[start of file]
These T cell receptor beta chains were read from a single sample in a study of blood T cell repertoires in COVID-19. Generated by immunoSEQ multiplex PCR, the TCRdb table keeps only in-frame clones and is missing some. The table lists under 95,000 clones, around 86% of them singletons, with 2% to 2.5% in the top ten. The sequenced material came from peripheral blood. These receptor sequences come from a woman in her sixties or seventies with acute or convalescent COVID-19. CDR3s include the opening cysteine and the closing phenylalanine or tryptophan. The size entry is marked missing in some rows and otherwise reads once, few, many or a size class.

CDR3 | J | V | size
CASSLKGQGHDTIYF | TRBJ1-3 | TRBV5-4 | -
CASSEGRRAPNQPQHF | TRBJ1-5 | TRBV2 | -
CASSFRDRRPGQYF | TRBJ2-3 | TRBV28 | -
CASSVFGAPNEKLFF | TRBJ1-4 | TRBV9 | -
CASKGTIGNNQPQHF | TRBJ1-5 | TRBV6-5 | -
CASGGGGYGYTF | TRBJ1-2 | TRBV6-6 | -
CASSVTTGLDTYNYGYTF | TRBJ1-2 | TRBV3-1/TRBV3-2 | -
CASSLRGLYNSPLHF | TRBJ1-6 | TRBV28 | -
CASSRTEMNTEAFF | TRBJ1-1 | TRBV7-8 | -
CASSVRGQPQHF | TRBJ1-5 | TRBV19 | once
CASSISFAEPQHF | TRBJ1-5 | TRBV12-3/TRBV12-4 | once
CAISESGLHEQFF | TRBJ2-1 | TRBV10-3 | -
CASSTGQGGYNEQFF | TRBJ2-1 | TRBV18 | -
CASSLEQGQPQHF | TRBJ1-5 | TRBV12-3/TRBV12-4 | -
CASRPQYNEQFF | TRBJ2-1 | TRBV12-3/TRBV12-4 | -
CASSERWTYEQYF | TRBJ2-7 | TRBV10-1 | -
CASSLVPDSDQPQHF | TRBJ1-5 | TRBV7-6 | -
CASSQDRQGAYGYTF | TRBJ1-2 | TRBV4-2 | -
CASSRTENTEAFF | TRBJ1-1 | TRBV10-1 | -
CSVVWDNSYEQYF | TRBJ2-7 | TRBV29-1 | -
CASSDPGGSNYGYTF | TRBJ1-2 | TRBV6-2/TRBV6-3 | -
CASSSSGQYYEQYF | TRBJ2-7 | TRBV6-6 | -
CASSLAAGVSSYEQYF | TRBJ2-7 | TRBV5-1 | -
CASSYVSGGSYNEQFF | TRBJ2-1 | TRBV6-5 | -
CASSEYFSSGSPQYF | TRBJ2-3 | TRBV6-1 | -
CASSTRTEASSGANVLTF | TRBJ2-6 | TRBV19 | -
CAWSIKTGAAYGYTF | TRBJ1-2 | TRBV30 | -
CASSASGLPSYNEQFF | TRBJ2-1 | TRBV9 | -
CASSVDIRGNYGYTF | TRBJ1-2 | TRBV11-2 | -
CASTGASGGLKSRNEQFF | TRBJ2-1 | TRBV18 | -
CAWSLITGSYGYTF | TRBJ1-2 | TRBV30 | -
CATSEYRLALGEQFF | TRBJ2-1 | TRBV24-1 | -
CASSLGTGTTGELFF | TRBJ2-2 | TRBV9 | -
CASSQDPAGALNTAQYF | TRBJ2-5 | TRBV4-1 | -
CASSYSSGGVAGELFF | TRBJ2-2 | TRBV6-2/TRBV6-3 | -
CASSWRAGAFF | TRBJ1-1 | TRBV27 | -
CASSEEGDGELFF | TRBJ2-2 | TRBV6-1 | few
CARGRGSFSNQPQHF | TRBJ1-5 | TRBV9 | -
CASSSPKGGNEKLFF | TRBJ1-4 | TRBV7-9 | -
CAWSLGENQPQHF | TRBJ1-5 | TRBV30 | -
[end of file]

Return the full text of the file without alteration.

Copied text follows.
These T cell receptor beta chains were read from a single sample in a study of blood T cell repertoires in COVID-19. Generated by immunoSEQ multiplex PCR, the TCRdb table keeps only in-frame clones and is missing some. The table lists under 95,000 clones, around 86% of them singletons, with 2% to 2.5% in the top ten. The sequenced material came from peripheral blood. These receptor sequences come from a woman in her sixties or seventies with acute or convalescent COVID-19. CDR3s include the opening cysteine and the closing phenylalanine or tryptophan. The size entry is marked missing in some rows and otherwise reads once, few, many or a size class.

CDR3 | J | V | size
CASSLKGQGHDTIYF | TRBJ1-3 | TRBV5-4 | -
CASSEGRRAPNQPQHF | TRBJ1-5 | TRBV2 | -
CASSFRDRRPGQYF | TRBJ2-3 | TRBV28 | -
CASSVFGAPNEKLFF | TRBJ1-4 | TRBV9 | -
CASKGTIGNNQPQHF | TRBJ1-5 | TRBV6-5 | -
CASGGGGYGYTF | TRBJ1-2 | TRBV6-6 | -
CASSVTTGLDTYNYGYTF | TRBJ1-2 | TRBV3-1/TRBV3-2 | -
CASSLRGLYNSPLHF | TRBJ1-6 | TRBV28 | -
CASSRTEMNTEAFF | TRBJ1-1 | TRBV7-8 | -
CASSVRGQPQHF | TRBJ1-5 | TRBV19 | once
CASSISFAEPQHF | TRBJ1-5 | TRBV12-3/TRBV12-4 | once
CAISESGLHEQFF | TRBJ2-1 | TRBV10-3 | -
CASSTGQGGYNEQFF | TRBJ2-1 | TRBV18 | -
CASSLEQGQPQHF | TRBJ1-5 | TRBV12-3/TRBV12-4 | -
CASRPQYNEQFF | TRBJ2-1 | TRBV12-3/TRBV12-4 | -
CASSERWTYEQYF | TRBJ2-7 | TRBV10-1 | -
CASSLVPDSDQPQHF | TRBJ1-5 | TRBV7-6 | -
CASSQDRQGAYGYTF | TRBJ1-2 | TRBV4-2 | -
CASSRTENTEAFF | TRBJ1-1 | TRBV10-1 | -
CSVVWDNSYEQYF | TRBJ2-7 | TRBV29-1 | -
CASSDPGGSNYGYTF | TRBJ1-2 | TRBV6-2/TRBV6-3 | -
CASSSSGQYYEQYF | TRBJ2-7 | TRBV6-6 | -
CASSLAAGVSSYEQYF | TRBJ2-7 | TRBV5-1 | -
CASSYVSGGSYNEQFF | TRBJ2-1 | TRBV6-5 | -
CASSEYFSSGSPQYF | TRBJ2-3 | TRBV6-1 | -
CASSTRTEASSGANVLTF | TRBJ2-6 | TRBV19 | -
CAWSIKTGAAYGYTF | TRBJ1-2 | TRBV30 | -
CASSASGLPSYNEQFF | TRBJ2-1 | TRBV9 | -
CASSVDIRGNYGYTF | TRBJ1-2 | TRBV11-2 | -
CASTGASGGLKSRNEQFF | TRBJ2-1 | TRBV18 | -
CAWSLITGSYGYTF | TRBJ1-2 | TRBV30 | -
CATSEYRLALGEQFF | TRBJ2-1 | TRBV24-1 | -
CASSLGTGTTGELFF | TRBJ2-2 | TRBV9 | -
CASSQDPAGALNTAQYF | TRBJ2-5 | TRBV4-1 | -
CASSYSSGGVAGELFF | TRBJ2-2 | TRBV6-2/TRBV6-3 | -
CASSWRAGAFF | TRBJ1-1 | TRBV27 | -
CASSEEGDGELFF | TRBJ2-2 | TRBV6-1 | few
CARGRGSFSNQPQHF | TRBJ1-5 | TRBV9 | -
CASSSPKGGNEKLFF | TRBJ1-4 | TRBV7-9 | -
CAWSLGENQPQHF | TRBJ1-5 | TRBV30 | -